- Rachael Ridge
How to Properly Set-Up the Violin
Having a proper set-up and good posture when playing the violin can help prevent injury and make playing more enjoyable. In order to have a good set-up, it is important that you understand the function of the shoulder rest and chin rest, and how the violin should fit you.
Before I get into that though, I want to stress one very important rule. Never bring your body to the violin, bring the violin to you. When we bring ourselves to the instrument, we tend to lean or bend in ways that are unnatural and can cause strain, tension, and injury over time.
Always, always, always bring the violin to you.
The first step in understanding how the violin fits to you, is understanding how and where it balances on our body. The base of the violin should rest on your shoulder and collarbone. Think of your shoulder, collarbone, and left hand as creating a tripod for your violin. While your left hand shouldn’t be holding the violin up, it creates one of the “legs” to stabilize the instrument.
Understanding this positioning is crucial. I recommend that you play around with holding your violin in playing position without a shoulder rest to feel that placement. Make sure the violin feels grounded on the natural “tripod” of shoulder, collarbone, left hand.
Some people prefer to play without a shoulder rest, and personally, I find it very beneficial to be able to find the right positioning WITHOUT a shoulder rest first. But, I have had students that struggled and needed a shoulder rest from the beginning.
Whatever you decide, just make sure your left shoulder doesn’t start to rise up to hold the violin in place. This causes strain and tension in your shoulder and neck and can lead to headaches, nerve pain, and difficulty playing.
Shoulder Rest and Chin Rest Use
The shoulder rest was originally invented to prevent the violin from slipping out of place on the shoulder. There are many different styles to choose from, and some people use a simple cloth or pad instead of a traditional shoulder rest.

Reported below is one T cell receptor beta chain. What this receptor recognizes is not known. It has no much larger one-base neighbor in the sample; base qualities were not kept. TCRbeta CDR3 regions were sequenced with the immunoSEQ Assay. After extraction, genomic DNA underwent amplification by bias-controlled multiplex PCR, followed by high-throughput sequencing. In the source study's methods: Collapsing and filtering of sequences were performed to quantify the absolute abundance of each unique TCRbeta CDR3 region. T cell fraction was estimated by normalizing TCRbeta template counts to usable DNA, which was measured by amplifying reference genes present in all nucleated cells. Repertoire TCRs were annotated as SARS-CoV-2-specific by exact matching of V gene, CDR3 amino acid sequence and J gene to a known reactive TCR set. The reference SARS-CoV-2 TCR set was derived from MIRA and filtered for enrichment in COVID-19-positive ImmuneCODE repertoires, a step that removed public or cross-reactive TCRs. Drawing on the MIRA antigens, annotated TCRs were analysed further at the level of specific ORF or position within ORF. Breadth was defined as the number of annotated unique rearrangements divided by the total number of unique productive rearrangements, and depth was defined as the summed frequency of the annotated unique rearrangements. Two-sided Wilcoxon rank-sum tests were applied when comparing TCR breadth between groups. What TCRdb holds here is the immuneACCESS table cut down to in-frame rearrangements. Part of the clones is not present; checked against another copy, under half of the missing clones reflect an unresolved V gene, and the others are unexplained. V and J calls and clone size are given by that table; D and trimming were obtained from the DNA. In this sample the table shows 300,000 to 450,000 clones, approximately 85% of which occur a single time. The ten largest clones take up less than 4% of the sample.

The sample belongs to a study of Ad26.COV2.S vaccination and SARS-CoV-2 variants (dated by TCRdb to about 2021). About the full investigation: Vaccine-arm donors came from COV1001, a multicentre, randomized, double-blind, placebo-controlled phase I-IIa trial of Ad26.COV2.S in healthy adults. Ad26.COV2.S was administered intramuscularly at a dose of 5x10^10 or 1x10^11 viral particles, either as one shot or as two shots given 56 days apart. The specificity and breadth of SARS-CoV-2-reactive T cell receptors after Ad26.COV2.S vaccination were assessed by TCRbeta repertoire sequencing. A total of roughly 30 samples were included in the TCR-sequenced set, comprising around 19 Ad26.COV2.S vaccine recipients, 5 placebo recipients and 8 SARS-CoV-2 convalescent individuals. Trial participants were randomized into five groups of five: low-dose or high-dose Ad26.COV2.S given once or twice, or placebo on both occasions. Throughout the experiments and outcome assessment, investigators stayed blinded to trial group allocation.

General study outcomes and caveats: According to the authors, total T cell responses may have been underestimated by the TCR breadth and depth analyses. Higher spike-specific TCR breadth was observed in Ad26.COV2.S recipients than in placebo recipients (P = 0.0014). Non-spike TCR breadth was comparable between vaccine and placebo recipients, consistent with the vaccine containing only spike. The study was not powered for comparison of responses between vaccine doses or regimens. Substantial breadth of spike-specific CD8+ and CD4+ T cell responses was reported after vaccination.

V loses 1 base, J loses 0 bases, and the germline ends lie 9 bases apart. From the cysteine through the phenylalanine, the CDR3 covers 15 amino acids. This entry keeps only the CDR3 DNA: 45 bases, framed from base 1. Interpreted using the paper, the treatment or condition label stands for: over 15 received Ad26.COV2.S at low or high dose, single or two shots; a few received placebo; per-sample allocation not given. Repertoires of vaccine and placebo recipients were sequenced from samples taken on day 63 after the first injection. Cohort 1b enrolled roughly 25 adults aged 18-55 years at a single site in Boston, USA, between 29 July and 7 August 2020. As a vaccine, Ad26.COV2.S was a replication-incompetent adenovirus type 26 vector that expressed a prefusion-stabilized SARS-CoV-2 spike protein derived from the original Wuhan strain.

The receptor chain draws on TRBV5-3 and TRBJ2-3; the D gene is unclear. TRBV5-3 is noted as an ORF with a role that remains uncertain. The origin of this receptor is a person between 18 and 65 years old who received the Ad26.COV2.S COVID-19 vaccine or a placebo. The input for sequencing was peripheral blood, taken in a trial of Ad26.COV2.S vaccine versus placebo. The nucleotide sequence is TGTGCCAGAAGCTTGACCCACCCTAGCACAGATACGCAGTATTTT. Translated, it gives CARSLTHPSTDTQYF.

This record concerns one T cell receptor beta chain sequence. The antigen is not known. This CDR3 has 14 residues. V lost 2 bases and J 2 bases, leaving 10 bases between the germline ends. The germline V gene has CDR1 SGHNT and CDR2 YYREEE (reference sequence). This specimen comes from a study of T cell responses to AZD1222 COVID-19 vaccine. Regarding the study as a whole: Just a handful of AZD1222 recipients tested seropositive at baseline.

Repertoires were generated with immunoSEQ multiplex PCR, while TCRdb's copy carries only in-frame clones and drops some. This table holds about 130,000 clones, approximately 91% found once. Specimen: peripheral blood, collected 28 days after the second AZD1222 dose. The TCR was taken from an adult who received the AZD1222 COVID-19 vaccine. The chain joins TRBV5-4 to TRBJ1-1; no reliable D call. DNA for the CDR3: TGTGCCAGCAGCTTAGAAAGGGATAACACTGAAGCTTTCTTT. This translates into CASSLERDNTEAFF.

Some people mistakenly use the shoulder rest to adjust for neck height, and this can cause pain and discomfort over time. This is something I learned the hard way as I struggled with a bad set-up for a while in my professional career.
A good shoulder rest will help you feel secure that your violin won’t slip off your shoulder while playing, and it won’t limit your range of motion.
The chin rest was invented to help adjust for differences in neck length. There are different heights, sizes, and styles available depending on your own personal anatomy.
No matter whether you use a shoulder rest/ chin rest combination or not, it is important to make sure that your foundational set-up is correct. Once you feel confident in how the violin fits to you, you can experiment with different shoulder and chin rest combinations if you so desire.
My personal set-up is the result of several years of experimentation, and I’m sure I will continue to experiment and change things up along the way!
You can purchase the shoulder rest that I currently use, the BonMusic, here.
I have also linked a violin pad if you’d like to experiment without a shoulder rest here.
If you are interested about learning more about violin, check out my course here.